The Incredibly Racist Mountain Dew Ad They Don’t Want You To See (VIDEO)

All-black police line up ... plus one brown goat -- from the Mountain Dew commercial.

Image screen captured from a video of the now-infamous Mountain Dew commercial (Thank you, Carl L. Miller!) You can see the video for yourself at the end of this article.

A security buzzer blasts and the camera pans in on a police line-up with five black male suspects with gang banger-sounding monikers like “L Boy” and “Lil Musty” … and Felicia the Goat. On the other side of the glass, a bulky, middle aged white guy in a cheap suit — possibly a prosecuting attorney — leads in a frail, trembling blonde woman (also white) sporting a neck brace, crutches, and a black eye. Clearly, she’s been roughed up by one of these scary looking black dudes … or the brown goat.

The man points to the suspects with the bottle of Mountain Dew he just happens to be carrying, and commands, “Alright, we’ve got ’em all lined up. Nail this little sucker. C’mon, which one is he?” The woman grows increasingly agitated, as the goat makes threatening comments in a creepy, scratchy voice that (apparently) only she can hear … like, “It’s me. You should’ve gave me some more … I’m nasty,” and “better not snitch on a playa,” and “snitches get stitches, fool!” The first comment gives the impression that Felicia the Lesbian Goat had possibly sexually assaulted AND beaten the protagonist of this sorry tale.

Felicia the Goat ... from the Mountain Dew commercial

“Snitches get stiches,” warns Felicia, the ba-a-a-a-a-a-a-a-a-a-d-ass goat.

Man, that’s one b-a-a-a-a-a-a-d-ass goat (pun intended). The woman cries, “I can’t do this! I CAN’T DO THIS! No! No! No!” and hobbles out of the room screaming.

That’s the incredibly offensive Mountain Dew commercial released yesterday by Pepsico — and then pulled amidst cries of racism and sexism. Okay, our culture still has an unfortunately high tolerance for sexism. But did Pepsico really think their long history with the black community* — and hiring the African-American rap star Tyler the Creator to produce this unspeakably vile piece of crap — gave them a free pass on racism? And what does this ad say about Mountain Dew’s target audience? Which — according to Business Week — are young black and Latino males, ages 18-24. Do the folks at Pepsico seriously think that young black and Latino men think it’s cool to beat women and get away with it? If I were one of these guys, I’d be insulted as hell.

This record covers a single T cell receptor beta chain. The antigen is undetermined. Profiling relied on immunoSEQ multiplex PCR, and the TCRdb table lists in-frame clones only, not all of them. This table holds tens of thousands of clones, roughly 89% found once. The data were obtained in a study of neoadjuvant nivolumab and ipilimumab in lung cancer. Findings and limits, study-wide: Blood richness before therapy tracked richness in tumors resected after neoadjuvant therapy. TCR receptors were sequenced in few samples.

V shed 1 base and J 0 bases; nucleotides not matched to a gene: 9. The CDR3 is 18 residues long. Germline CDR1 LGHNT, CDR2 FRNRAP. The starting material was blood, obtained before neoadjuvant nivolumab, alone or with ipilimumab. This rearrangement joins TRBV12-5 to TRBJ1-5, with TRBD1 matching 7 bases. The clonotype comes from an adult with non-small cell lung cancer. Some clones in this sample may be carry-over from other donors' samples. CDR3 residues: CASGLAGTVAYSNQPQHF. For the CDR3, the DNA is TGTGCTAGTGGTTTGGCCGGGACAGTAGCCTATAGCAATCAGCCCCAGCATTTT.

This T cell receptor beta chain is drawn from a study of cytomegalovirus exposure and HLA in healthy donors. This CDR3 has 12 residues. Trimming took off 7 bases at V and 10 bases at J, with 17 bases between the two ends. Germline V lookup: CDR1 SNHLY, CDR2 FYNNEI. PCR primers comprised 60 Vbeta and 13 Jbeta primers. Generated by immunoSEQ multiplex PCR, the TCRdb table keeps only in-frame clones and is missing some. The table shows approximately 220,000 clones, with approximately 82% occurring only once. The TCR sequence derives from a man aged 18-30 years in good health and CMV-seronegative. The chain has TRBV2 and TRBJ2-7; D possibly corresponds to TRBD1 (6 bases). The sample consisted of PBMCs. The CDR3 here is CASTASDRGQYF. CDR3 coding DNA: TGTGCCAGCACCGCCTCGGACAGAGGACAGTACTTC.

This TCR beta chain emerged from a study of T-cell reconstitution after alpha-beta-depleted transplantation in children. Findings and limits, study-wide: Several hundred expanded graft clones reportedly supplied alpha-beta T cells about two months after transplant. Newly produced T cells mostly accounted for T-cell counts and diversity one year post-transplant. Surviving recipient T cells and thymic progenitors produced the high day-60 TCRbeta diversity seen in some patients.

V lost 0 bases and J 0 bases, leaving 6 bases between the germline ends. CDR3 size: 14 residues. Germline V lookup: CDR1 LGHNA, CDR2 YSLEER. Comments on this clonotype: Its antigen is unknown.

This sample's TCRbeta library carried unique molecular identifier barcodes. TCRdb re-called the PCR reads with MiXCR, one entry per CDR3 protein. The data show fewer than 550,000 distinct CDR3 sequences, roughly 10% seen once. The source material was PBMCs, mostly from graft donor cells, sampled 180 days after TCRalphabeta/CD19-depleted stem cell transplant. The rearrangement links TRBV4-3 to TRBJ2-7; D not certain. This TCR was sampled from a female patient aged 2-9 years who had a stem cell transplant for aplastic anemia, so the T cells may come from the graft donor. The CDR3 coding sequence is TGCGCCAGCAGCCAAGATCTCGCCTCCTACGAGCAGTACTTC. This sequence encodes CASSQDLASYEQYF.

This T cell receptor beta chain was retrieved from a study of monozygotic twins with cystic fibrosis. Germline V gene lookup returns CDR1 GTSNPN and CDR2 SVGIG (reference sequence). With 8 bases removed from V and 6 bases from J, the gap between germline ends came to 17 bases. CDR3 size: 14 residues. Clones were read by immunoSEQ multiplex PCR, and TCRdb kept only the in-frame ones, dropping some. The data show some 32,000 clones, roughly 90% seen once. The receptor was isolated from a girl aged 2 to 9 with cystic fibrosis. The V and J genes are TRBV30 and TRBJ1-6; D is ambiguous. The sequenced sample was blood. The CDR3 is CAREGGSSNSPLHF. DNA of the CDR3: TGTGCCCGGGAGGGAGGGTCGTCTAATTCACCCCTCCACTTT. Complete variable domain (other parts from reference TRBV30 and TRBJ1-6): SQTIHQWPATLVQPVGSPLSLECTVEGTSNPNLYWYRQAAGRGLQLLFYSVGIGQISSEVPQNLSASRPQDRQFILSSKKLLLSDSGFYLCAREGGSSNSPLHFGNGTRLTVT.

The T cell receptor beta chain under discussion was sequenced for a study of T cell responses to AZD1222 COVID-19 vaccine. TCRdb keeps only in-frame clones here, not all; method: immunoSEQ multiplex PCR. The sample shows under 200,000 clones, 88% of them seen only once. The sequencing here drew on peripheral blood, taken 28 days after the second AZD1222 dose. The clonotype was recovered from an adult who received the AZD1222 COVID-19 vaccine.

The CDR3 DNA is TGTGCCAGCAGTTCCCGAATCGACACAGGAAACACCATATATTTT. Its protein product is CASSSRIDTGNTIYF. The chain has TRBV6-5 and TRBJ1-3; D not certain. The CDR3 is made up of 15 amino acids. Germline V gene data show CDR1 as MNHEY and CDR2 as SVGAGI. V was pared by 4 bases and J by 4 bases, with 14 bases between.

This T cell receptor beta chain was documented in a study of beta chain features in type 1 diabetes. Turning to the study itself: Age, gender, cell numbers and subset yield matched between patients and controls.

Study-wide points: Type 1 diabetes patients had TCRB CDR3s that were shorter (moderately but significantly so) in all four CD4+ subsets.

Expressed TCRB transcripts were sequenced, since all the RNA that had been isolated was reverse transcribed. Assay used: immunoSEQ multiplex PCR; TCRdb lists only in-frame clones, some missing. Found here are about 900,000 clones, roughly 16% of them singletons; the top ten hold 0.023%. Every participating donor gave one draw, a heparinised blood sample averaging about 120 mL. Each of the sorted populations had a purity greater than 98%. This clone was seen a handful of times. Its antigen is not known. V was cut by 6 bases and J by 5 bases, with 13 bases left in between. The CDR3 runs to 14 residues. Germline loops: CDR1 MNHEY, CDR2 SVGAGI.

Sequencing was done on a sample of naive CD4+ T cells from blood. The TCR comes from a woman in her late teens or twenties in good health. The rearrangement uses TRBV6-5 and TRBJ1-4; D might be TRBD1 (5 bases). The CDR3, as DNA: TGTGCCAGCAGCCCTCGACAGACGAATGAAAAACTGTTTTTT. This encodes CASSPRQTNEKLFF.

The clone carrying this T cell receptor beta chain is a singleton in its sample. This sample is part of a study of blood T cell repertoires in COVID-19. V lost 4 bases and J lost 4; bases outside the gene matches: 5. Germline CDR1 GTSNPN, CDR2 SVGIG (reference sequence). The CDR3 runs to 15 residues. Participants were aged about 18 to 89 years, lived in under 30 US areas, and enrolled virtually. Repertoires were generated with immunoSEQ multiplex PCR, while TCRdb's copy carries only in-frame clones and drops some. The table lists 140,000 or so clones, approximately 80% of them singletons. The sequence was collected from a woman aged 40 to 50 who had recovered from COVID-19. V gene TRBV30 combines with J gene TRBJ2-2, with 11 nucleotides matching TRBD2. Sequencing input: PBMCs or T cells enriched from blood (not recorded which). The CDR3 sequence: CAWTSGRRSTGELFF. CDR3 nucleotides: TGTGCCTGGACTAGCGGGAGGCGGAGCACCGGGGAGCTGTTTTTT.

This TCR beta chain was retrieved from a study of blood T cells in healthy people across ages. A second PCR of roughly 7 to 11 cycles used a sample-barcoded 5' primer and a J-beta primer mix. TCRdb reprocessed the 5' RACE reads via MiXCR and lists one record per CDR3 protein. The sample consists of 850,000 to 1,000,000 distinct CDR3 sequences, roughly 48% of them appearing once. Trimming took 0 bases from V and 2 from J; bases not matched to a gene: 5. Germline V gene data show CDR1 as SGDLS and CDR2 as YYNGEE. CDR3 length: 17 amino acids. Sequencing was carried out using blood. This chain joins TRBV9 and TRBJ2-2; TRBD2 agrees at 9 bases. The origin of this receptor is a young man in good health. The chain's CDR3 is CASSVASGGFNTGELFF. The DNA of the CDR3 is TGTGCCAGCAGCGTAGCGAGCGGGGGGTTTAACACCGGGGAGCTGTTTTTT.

Scared, beaten woman from Mountain Dew commercial

… and a scenario in which this woman was beaten and intimidated into silence by a ‘gangsta’ goat is supposed to be funny? This insults women AND Mountain Dew’s “target audience” of young black and Latino males.

When I first read Dr. Boyce Watkins‘ indignant article in Your Black World, “Mountain Dew Releases Arguably the Most Racist Commercial in History,” I thought that surely this must be some sort of joke. Surely, a familiar household brand like Pepsico wouldn’t tarnish its wholesome image with such dreck. Unfortunately, Watkins turns out to be an economist and political analyst, not a comedian.

Watkins seethes:

Mountain Dew has set a new low for corporate racism. Their decision to lean on well-known racial stereotypes is beyond disgusting […] Even worse is that Mountain Dew probably thinks this ad is acceptable because they got the OK from a black man [Tyler the Creator].

He also points out that prison, violence, and no-snitching culture have taken an immense and tragic toll on the black community, and should not be celebrated by Corporate America. After much outcry from the African-American community, women, and bloggers, Pepsico finally withdrew the offending ad. Unfortunately for them, as Carl L. Miller, the Harvard Race Relations tutor, social worker, and documentary film maker wryly comments from the video he immediately posted on YouTube, “They obviously don’t understand how the Internet works. lol.”

Here’s the video, thanks to … Pepsico keeps taking ’em down, but folks keep putting ’em up:

* In 1940, Pepsico was the first major soft drink company to reach across the color barrier and pay blacks the dubious honor of marketing to their demographic. Scroll up or click your browser’s BACK button to return to the article.

Elisabeth Parker Elisabeth Parker is a writer, Web designer, mom, political junkie, and dilettante. Come visit her at ElisabethParker.Com, “like” her on facebook, “friend” her on facebook, follow her on Twitter, or check out her Pinterest boards. For more Addicting Info articles by Elisabeth, click here.